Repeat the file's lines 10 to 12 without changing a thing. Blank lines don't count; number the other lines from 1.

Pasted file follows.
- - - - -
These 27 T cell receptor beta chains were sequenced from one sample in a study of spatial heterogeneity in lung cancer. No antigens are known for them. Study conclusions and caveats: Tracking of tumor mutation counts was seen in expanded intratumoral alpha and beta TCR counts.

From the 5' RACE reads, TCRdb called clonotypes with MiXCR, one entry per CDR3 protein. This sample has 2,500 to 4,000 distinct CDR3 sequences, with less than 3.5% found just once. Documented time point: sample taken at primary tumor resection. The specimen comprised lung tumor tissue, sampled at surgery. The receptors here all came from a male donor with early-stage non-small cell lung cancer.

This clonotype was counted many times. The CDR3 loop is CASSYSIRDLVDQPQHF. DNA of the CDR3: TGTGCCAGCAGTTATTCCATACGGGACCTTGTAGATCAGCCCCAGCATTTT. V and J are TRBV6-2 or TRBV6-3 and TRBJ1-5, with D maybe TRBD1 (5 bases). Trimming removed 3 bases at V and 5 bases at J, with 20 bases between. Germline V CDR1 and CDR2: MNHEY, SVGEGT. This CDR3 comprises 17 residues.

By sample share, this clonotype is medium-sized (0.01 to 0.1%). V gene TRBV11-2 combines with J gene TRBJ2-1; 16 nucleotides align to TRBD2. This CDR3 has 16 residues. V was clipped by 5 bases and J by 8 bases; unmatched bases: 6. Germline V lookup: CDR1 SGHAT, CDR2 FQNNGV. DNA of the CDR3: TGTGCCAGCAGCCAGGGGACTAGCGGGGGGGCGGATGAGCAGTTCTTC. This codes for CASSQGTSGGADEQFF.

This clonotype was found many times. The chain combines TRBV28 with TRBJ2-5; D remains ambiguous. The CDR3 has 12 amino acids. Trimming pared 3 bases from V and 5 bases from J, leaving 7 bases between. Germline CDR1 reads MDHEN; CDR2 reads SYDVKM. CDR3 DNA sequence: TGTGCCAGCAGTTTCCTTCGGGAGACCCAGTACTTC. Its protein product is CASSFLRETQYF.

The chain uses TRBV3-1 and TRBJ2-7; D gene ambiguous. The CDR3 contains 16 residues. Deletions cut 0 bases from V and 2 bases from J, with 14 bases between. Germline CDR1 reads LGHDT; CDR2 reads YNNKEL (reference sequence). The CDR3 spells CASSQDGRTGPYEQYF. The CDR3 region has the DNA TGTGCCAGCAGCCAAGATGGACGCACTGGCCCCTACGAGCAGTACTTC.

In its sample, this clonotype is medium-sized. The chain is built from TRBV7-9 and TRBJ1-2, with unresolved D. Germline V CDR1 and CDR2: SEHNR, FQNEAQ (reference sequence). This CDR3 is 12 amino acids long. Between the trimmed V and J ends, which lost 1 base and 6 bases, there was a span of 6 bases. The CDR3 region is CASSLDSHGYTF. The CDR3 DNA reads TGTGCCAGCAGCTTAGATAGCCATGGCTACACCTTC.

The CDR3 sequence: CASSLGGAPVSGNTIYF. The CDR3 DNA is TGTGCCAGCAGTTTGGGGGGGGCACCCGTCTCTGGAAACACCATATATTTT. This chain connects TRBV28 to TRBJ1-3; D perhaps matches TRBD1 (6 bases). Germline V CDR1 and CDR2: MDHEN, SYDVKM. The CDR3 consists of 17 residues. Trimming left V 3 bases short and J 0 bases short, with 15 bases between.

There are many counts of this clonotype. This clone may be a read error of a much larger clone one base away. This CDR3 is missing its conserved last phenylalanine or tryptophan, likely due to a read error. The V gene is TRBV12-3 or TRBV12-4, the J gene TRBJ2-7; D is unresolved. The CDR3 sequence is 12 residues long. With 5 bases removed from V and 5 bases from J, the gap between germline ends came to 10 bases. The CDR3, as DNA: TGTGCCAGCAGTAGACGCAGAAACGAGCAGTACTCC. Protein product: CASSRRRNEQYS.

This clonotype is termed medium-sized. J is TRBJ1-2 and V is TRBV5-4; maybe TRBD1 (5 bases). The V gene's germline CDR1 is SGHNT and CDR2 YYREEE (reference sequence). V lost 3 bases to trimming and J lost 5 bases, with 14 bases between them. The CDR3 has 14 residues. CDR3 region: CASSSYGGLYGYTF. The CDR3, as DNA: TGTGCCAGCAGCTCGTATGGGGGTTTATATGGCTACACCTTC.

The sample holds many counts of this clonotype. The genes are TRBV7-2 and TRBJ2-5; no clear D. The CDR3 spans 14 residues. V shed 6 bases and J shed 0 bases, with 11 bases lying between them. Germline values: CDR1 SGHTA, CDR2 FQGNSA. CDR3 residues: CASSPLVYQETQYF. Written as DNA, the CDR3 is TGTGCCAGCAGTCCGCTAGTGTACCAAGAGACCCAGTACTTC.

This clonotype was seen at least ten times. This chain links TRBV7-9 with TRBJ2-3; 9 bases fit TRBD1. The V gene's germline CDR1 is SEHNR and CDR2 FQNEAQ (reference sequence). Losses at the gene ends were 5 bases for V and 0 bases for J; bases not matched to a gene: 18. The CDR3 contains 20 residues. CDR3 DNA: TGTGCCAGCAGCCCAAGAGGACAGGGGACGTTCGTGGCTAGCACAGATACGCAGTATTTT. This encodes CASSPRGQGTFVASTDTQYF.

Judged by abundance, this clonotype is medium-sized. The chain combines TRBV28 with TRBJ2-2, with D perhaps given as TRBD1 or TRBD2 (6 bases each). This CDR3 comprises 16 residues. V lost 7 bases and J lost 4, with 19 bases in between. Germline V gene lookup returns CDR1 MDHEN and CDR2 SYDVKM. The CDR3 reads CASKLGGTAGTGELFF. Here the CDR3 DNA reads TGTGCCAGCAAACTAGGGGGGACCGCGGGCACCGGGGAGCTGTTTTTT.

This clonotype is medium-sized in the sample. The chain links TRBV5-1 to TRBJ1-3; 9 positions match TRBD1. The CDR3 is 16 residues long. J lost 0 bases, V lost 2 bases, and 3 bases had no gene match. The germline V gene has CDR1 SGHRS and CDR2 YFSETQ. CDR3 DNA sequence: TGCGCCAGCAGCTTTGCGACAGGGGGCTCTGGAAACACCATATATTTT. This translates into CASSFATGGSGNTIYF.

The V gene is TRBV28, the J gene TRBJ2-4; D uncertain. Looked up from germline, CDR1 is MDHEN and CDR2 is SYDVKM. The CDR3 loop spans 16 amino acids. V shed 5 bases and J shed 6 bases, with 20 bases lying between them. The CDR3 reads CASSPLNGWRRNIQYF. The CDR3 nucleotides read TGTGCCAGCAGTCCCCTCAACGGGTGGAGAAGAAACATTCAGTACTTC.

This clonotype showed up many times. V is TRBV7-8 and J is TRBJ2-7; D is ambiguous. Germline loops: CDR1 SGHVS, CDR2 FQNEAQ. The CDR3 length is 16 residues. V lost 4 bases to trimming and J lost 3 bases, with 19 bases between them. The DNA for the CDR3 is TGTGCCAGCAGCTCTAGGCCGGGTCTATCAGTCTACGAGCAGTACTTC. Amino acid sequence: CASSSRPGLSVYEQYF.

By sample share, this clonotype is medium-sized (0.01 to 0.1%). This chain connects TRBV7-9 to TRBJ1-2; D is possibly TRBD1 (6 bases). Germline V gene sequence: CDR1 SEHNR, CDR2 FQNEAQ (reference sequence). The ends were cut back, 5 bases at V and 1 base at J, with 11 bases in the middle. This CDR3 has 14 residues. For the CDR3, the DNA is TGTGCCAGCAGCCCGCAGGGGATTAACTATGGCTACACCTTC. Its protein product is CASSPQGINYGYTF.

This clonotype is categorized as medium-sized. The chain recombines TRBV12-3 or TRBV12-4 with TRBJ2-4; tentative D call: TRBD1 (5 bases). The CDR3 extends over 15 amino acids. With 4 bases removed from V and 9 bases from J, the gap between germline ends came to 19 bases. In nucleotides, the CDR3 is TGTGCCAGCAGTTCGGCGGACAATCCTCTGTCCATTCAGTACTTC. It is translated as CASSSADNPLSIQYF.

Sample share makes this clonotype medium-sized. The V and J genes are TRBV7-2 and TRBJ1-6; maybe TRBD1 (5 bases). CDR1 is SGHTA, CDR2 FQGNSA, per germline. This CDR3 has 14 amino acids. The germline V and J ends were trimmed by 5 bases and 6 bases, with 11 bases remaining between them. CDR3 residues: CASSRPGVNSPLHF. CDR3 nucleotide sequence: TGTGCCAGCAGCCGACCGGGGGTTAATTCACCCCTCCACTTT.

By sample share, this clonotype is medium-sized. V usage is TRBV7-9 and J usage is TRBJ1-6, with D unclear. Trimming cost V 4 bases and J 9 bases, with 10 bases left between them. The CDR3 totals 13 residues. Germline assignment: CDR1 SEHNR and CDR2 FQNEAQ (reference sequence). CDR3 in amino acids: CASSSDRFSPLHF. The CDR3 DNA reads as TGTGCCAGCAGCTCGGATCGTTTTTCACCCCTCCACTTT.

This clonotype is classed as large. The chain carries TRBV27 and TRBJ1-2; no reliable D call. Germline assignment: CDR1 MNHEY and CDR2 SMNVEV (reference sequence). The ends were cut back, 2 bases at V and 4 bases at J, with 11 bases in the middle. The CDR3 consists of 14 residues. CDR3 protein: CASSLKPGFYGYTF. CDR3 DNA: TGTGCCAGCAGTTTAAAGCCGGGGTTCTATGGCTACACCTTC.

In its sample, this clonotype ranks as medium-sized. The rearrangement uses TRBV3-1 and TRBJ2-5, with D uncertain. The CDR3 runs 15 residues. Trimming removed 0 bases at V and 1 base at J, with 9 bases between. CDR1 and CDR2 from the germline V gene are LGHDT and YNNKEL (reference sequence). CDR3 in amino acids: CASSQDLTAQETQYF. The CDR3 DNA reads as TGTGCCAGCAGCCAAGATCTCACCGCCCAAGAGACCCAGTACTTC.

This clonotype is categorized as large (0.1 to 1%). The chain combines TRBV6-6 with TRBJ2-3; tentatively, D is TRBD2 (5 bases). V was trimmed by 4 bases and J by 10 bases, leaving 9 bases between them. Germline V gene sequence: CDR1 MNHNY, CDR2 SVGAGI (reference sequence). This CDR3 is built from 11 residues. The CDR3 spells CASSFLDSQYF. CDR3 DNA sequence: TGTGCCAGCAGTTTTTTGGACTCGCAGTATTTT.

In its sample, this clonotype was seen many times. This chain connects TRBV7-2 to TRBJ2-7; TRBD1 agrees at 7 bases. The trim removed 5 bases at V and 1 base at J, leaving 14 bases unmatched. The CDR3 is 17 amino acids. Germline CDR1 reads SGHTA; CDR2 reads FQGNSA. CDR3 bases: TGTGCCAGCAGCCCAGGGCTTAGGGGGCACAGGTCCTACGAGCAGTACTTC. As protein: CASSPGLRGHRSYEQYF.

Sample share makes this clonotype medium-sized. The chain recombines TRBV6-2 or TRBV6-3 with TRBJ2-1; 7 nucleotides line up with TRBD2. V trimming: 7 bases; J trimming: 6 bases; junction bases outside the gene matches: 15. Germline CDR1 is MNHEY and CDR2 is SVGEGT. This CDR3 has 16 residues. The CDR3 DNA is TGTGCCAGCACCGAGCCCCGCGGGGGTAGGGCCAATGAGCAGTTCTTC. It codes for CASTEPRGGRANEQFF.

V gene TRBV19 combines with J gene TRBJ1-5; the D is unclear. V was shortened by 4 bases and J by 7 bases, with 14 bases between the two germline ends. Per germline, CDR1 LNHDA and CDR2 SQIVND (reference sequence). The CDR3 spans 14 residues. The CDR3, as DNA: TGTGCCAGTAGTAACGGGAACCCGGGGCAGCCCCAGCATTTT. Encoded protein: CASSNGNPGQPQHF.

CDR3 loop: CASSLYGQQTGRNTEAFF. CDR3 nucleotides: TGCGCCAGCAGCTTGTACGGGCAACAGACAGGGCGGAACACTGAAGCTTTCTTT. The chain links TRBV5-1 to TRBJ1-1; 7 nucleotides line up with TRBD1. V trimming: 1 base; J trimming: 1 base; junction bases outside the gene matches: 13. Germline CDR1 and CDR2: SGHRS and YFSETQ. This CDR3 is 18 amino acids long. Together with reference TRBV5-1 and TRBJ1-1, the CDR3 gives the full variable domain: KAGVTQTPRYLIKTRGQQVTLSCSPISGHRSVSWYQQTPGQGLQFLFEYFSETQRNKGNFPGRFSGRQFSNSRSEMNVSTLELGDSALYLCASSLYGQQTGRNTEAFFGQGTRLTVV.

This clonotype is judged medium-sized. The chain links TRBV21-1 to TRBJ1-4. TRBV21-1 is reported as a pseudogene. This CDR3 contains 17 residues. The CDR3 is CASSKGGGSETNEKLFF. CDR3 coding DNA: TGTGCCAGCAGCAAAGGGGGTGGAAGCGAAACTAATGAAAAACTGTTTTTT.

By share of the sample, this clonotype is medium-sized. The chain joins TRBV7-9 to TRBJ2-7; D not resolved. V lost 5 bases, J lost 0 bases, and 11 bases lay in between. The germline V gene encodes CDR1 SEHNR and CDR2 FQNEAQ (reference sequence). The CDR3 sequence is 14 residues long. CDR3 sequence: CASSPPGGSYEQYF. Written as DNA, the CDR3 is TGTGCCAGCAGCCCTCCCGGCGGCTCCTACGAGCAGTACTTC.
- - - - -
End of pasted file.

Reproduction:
This clonotype is termed medium-sized. J is TRBJ1-2 and V is TRBV5-4; maybe TRBD1 (5 bases). The V gene's germline CDR1 is SGHNT and CDR2 YYREEE (reference sequence). V lost 3 bases to trimming and J lost 5 bases, with 14 bases between them. The CDR3 has 14 residues. CDR3 region: CASSSYGGLYGYTF. The CDR3, as DNA: TGTGCCAGCAGCTCGTATGGGGGTTTATATGGCTACACCTTC.

The sample holds many counts of this clonotype. The genes are TRBV7-2 and TRBJ2-5; no clear D. The CDR3 spans 14 residues. V shed 6 bases and J shed 0 bases, with 11 bases lying between them. Germline values: CDR1 SGHTA, CDR2 FQGNSA. CDR3 residues: CASSPLVYQETQYF. Written as DNA, the CDR3 is TGTGCCAGCAGTCCGCTAGTGTACCAAGAGACCCAGTACTTC.

This clonotype was seen at least ten times. This chain links TRBV7-9 with TRBJ2-3; 9 bases fit TRBD1. The V gene's germline CDR1 is SEHNR and CDR2 FQNEAQ (reference sequence). Losses at the gene ends were 5 bases for V and 0 bases for J; bases not matched to a gene: 18. The CDR3 contains 20 residues. CDR3 DNA: TGTGCCAGCAGCCCAAGAGGACAGGGGACGTTCGTGGCTAGCACAGATACGCAGTATTTT. This encodes CASSPRGQGTFVASTDTQYF.